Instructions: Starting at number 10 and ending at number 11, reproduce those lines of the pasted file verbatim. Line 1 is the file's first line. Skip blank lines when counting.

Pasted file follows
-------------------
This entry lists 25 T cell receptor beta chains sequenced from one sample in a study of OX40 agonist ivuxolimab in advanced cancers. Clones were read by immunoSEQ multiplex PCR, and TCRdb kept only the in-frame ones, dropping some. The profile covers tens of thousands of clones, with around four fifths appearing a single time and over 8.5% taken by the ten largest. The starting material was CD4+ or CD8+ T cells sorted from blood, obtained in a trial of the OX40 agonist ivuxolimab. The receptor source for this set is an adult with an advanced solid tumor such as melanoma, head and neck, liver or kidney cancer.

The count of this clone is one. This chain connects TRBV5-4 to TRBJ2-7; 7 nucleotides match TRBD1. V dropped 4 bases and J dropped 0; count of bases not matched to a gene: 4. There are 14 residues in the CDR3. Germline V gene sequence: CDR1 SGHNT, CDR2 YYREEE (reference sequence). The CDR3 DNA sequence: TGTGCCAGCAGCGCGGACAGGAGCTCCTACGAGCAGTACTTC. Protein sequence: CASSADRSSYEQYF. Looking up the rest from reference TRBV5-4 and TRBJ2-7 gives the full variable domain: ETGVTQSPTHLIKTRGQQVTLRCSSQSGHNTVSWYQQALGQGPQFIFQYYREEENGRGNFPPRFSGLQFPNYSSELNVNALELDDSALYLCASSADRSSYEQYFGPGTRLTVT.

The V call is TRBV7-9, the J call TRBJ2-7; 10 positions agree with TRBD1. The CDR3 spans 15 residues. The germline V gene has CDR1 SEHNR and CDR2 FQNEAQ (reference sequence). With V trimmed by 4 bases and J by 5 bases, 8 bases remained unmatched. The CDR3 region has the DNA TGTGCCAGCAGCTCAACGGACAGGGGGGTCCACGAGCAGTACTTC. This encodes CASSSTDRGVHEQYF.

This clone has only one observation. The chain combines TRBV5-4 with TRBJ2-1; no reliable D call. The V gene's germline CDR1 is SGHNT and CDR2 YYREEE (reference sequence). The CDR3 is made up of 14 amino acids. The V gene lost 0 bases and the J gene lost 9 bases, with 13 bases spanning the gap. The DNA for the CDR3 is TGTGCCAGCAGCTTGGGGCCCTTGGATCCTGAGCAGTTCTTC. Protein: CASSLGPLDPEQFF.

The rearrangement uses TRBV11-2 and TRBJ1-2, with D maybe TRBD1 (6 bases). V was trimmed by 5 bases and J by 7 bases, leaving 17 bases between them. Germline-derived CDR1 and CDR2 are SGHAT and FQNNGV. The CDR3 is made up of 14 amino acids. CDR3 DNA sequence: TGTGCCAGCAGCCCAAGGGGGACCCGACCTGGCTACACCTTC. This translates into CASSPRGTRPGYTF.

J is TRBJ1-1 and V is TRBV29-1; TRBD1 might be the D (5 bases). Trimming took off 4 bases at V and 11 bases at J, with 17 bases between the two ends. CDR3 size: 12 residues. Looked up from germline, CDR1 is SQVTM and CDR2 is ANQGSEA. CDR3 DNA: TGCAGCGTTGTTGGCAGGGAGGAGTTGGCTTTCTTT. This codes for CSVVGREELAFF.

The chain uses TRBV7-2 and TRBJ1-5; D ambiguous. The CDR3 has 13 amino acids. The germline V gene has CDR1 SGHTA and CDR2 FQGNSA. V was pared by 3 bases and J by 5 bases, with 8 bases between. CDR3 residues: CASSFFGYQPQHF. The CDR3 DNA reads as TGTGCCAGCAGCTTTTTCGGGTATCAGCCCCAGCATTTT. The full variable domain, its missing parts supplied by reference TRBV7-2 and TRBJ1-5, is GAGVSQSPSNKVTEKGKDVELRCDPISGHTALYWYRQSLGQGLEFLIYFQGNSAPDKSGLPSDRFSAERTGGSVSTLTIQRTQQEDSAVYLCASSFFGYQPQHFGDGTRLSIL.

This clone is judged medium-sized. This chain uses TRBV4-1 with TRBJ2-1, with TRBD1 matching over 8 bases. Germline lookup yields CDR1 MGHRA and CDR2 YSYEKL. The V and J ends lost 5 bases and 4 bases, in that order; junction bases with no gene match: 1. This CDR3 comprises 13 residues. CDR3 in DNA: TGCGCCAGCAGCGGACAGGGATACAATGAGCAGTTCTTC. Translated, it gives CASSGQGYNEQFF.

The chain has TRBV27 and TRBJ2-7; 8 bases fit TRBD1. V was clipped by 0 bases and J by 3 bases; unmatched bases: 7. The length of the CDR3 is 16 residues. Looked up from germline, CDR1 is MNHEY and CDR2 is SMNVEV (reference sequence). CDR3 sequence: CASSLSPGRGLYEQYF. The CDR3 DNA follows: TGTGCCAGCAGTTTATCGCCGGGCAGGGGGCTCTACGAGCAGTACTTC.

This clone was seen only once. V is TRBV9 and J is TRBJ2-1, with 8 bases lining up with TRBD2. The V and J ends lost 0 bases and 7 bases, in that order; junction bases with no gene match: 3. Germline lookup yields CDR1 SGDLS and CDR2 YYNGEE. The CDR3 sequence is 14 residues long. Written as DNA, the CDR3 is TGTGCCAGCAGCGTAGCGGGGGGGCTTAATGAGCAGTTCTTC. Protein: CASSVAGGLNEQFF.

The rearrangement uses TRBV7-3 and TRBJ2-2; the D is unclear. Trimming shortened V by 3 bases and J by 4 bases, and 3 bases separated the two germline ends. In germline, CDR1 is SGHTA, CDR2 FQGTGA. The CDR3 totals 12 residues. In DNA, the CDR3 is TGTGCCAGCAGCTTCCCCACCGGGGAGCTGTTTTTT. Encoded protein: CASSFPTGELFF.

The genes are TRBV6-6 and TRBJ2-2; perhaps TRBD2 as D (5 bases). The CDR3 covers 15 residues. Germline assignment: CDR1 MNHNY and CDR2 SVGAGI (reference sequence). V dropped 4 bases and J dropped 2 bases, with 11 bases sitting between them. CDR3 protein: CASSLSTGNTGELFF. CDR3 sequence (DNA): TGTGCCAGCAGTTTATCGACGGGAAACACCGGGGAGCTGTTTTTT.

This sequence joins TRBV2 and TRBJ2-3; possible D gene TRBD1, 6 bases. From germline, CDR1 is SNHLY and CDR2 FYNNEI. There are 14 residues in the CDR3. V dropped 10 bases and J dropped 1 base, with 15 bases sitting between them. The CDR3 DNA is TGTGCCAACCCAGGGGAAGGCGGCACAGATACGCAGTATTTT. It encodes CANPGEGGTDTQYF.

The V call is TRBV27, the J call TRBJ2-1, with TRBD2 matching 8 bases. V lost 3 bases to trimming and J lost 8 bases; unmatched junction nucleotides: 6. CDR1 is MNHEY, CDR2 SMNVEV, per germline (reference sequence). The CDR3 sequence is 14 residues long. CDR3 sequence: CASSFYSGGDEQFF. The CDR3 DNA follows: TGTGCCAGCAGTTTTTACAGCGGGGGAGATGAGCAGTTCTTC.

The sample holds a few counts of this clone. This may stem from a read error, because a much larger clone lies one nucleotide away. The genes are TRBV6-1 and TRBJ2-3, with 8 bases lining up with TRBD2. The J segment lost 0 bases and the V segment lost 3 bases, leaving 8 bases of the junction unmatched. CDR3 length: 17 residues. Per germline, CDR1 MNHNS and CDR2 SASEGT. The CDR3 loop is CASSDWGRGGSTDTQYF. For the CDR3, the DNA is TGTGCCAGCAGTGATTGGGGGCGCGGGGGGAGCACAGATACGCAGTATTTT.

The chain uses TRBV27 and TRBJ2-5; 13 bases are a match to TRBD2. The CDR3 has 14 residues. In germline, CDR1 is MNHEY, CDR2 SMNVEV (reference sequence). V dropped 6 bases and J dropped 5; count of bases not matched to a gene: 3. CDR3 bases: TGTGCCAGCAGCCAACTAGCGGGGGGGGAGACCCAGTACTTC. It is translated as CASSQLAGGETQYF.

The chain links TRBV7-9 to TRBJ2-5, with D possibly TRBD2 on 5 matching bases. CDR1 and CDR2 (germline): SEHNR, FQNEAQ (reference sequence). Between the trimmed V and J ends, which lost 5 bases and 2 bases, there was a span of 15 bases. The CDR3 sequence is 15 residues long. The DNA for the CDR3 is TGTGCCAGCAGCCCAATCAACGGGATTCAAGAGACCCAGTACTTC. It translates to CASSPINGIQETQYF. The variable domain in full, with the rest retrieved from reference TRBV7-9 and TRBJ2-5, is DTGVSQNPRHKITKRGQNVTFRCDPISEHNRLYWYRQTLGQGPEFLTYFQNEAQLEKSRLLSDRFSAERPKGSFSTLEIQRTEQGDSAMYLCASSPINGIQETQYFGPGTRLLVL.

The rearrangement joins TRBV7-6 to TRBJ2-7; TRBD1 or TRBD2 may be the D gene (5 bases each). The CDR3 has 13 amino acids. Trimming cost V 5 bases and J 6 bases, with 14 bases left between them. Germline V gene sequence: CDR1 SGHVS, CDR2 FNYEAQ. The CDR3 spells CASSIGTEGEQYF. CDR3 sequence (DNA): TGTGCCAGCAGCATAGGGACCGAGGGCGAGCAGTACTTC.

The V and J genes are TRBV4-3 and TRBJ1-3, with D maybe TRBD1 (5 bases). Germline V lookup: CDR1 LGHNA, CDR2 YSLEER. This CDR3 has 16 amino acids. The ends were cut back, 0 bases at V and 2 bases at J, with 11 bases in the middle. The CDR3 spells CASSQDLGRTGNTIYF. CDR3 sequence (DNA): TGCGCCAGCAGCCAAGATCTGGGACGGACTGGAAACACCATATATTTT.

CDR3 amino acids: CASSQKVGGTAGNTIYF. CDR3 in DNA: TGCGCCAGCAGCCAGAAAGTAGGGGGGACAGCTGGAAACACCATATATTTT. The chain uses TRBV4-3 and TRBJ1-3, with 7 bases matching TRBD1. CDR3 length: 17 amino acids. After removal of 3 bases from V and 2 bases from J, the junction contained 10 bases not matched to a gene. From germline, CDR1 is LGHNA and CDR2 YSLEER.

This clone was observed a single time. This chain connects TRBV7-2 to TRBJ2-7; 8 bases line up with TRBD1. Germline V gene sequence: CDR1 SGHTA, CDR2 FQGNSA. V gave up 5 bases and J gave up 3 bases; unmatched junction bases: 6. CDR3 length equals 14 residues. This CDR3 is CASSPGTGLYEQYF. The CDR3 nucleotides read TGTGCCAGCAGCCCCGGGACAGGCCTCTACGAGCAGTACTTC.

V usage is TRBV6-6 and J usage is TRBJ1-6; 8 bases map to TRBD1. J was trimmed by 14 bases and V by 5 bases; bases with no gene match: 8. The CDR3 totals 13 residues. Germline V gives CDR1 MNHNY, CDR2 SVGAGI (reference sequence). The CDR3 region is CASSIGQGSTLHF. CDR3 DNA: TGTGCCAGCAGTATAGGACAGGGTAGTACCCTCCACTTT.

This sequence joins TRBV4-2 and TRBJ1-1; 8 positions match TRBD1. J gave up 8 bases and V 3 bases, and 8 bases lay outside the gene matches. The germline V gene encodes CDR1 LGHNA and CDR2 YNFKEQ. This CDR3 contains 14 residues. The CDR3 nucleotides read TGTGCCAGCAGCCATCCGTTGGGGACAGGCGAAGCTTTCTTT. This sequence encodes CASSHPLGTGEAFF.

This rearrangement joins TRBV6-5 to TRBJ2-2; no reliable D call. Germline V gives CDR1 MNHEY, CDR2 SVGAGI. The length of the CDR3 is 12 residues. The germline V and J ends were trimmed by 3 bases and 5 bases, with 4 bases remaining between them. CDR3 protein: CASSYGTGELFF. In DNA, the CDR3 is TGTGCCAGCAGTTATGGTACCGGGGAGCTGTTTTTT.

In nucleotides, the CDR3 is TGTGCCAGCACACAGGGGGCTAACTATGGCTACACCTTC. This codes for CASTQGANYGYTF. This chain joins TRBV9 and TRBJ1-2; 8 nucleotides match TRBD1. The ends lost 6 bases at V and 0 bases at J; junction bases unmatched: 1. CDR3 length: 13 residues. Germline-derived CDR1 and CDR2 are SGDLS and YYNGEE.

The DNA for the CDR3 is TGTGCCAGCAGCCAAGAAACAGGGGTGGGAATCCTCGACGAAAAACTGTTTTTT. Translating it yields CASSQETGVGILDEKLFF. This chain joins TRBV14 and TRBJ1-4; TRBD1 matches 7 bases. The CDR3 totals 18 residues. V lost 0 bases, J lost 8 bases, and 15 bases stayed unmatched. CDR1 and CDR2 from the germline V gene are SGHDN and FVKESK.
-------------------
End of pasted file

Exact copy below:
This clone was seen only once. V is TRBV9 and J is TRBJ2-1, with 8 bases lining up with TRBD2. The V and J ends lost 0 bases and 7 bases, in that order; junction bases with no gene match: 3. Germline lookup yields CDR1 SGDLS and CDR2 YYNGEE. The CDR3 sequence is 14 residues long. Written as DNA, the CDR3 is TGTGCCAGCAGCGTAGCGGGGGGGCTTAATGAGCAGTTCTTC. Protein: CASSVAGGLNEQFF.

The rearrangement uses TRBV7-3 and TRBJ2-2; the D is unclear. Trimming shortened V by 3 bases and J by 4 bases, and 3 bases separated the two germline ends. In germline, CDR1 is SGHTA, CDR2 FQGTGA. The CDR3 totals 12 residues. In DNA, the CDR3 is TGTGCCAGCAGCTTCCCCACCGGGGAGCTGTTTTTT. Encoded protein: CASSFPTGELFF.